How to BRAVE the Holiday Season
The holiday season is the time of the year when there might be some extra relational demands for us. While the festive season is generally a happy time, the reflections and celebrations can also be challenging. There are expectations; from family members with whom we may share some complicated history, or perhaps the opposite – we may find that we don’t have enough people to share in our experience.
Below is a small list of skills I’ve put together for you on the occasions when you might find yourself overwhelmed. The exercises are adapted from Somatic Experiencing®, The Daring Way™ (Brené Brown’s work), and are also informed by the Polyvagal Theory.
Breathe. Wherever you are, this is the easiest option to start regulating your nervous system. Practice three counts in-breath (via the nose) and five counts out-breath (via the mouth), pushing the air out. Repeat this sequence three times and practice at least three times a day. This technique will help you to engage the calming part of your nervous system – the part we refer to as the parasympathetic nervous system.
Remember a recent day or time when you felt most like yourself. It could be a day when you had a good session at yoga, a superb coffee in bed, or that time you spent with people with who you connect. It can be anything. As you remember and recall the sense of being most like yourself, feel the sensory experience of that. You may have a sense of expansion into your chest, and maybe you feel tall or a sense of spaciousness in your stomach. Stay with the experience and let it grow in your body. You can practice this for a couple of minutes per day. This practice can be beneficial in situations when other people’s thoughts and actions can get overwhelming, like a Christmas gathering ?
Awareness or orienting is a skill that you can practice anywhere and anytime. When you reach a location, take a couple of minutes to arrive. First, notice your feet, then if you are sitting down, notice the seat’s support. Then, slowly, gently moving your head, neck and eyes, look around. This seems very simple, I know, but it helps your nervous system relax by giving you a chance to reduce any implicit triggers and notice safety.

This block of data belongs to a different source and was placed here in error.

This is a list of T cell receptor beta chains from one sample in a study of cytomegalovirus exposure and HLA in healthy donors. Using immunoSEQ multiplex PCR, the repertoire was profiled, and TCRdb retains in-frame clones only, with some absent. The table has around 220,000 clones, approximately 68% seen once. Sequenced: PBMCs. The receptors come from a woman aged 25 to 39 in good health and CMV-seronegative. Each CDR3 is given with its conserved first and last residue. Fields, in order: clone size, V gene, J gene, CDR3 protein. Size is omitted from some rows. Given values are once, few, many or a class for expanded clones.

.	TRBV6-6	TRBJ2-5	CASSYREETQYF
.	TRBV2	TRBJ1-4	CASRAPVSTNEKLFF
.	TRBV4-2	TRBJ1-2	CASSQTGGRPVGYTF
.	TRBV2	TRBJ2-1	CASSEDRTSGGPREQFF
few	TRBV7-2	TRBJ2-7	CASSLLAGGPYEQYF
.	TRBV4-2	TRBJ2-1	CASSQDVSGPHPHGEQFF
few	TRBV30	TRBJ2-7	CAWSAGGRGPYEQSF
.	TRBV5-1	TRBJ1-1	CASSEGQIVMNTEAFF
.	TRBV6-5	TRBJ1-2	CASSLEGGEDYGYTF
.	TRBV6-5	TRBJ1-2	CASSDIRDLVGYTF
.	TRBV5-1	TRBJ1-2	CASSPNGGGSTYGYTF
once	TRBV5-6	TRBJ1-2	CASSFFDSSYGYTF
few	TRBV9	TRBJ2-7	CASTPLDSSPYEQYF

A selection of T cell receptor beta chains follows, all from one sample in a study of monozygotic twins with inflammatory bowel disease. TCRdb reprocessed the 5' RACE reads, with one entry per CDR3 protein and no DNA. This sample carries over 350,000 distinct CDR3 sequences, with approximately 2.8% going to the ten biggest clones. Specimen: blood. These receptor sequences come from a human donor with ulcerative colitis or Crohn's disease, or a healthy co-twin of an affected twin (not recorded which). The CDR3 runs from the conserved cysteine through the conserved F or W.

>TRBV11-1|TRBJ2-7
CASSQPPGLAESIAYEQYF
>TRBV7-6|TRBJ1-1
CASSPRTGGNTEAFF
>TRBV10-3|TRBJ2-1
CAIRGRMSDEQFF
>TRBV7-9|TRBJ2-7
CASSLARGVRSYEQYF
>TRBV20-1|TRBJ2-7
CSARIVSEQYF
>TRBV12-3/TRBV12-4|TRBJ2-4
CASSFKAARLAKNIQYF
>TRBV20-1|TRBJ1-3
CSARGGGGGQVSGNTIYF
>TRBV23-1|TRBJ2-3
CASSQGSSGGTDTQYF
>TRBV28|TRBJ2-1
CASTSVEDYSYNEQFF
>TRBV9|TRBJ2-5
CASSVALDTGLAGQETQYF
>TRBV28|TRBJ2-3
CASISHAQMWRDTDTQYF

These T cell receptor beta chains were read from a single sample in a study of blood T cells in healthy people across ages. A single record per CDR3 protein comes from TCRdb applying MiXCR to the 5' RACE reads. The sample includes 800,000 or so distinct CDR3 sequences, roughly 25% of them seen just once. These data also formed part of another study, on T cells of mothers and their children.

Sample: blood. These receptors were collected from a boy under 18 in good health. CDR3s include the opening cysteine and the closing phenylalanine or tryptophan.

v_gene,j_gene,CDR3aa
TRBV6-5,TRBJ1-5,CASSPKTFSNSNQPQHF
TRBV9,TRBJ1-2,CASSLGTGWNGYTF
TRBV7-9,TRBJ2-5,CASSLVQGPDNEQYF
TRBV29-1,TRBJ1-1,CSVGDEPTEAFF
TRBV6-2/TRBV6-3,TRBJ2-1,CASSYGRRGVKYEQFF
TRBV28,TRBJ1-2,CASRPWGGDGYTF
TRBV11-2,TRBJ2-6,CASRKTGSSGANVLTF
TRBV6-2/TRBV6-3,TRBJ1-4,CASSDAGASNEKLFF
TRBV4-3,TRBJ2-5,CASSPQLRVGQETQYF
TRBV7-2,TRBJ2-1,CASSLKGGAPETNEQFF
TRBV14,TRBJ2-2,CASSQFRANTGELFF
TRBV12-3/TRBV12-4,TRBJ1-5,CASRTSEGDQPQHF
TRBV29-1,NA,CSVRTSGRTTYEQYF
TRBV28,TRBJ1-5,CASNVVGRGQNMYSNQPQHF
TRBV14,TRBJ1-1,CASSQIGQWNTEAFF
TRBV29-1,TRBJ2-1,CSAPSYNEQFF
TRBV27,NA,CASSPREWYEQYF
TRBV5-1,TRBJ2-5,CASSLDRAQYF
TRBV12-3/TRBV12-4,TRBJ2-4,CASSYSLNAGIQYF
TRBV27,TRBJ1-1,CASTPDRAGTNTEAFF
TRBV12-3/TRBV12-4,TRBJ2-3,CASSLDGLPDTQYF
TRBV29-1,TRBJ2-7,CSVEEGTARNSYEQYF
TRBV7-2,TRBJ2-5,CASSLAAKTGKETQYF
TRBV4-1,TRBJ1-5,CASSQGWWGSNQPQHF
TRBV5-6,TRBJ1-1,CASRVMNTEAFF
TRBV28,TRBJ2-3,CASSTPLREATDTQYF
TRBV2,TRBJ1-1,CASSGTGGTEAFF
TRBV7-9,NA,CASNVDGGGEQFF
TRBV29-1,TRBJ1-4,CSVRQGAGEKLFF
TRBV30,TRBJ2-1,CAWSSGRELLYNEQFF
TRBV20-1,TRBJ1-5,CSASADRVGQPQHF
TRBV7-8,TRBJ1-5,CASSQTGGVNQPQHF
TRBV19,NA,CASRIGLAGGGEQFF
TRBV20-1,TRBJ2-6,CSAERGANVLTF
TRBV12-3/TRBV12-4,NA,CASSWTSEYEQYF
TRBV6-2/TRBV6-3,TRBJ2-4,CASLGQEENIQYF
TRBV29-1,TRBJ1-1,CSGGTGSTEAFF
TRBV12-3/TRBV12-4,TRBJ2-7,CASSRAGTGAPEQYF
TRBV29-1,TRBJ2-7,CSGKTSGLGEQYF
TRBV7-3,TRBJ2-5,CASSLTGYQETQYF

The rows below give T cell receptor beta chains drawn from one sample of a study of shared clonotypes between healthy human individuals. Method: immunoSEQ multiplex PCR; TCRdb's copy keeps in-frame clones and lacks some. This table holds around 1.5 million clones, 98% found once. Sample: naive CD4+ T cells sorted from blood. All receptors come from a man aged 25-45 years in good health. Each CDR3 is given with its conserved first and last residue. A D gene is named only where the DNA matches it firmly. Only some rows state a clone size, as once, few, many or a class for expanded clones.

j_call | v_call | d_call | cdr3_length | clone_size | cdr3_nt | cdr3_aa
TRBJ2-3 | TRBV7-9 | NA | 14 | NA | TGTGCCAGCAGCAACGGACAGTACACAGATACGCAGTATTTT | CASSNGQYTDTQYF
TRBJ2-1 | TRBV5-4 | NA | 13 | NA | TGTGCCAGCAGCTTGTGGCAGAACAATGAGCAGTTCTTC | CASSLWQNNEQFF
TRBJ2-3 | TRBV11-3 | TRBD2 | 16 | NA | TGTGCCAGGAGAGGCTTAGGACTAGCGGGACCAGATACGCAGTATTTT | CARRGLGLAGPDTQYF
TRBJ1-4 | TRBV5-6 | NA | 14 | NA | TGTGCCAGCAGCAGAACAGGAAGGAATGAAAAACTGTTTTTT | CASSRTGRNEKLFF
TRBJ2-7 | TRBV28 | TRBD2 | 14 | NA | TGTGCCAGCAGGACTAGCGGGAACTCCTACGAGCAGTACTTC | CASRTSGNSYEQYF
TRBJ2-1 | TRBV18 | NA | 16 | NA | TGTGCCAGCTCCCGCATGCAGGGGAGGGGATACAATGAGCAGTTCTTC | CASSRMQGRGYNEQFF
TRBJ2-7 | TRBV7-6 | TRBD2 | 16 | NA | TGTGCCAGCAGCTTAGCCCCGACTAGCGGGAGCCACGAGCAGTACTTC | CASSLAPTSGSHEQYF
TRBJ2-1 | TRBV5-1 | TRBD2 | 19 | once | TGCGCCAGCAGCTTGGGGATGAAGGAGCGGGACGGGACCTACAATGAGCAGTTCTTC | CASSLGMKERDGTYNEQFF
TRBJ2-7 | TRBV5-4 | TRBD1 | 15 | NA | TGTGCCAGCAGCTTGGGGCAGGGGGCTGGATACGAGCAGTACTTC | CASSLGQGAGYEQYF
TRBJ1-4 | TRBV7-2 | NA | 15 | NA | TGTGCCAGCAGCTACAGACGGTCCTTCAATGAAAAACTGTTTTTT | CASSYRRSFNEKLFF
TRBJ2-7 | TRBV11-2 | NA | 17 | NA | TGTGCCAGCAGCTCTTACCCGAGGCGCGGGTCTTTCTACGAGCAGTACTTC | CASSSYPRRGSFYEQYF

Values are the lights that help us show up in difficult situations, as Brené Brown says. So, carrying our values inside our bodies when we show up to a difficult holiday gathering can make a difference. Choose a couple of your values; compassion, gratitude, or maybe integrity. Think of one of them and check in with your body – where do you notice this value? Is it in your heart or more in your stomach? Don’t mind if this does not cognitively make sense; we are looking for sensory experiences here. Stay with the sensation of the value, see if a colour comes up, see if a shape appears, and go on like that, finding all the sensory details that you can. You will see how good it feels, noticing that this value that is so important to you already lives inside you and will support you in challenging situations.
Empathy is not an easy skill to practice in tricky relational situations. I still suggest going with; ‘everyone is doing the best they can, with the tools they have at that moment. If you find yourself in tricky situations where, for example, your aunt comments about your body at an NYE gathering, instead of getting angry or hurt, think about why that is so important for her? Did she learn somewhere maybe that looking a little different can be dangerous? Was she bullied when she was your age because of how she looked? These are just ideas, but you get the drift. Go easy, go kind with yourself and with others. You can also gently tell this aunt that you feel fabulous in your skin, and hopefully, she does too.
I wish you a safe, peaceful and fun Holiday Season.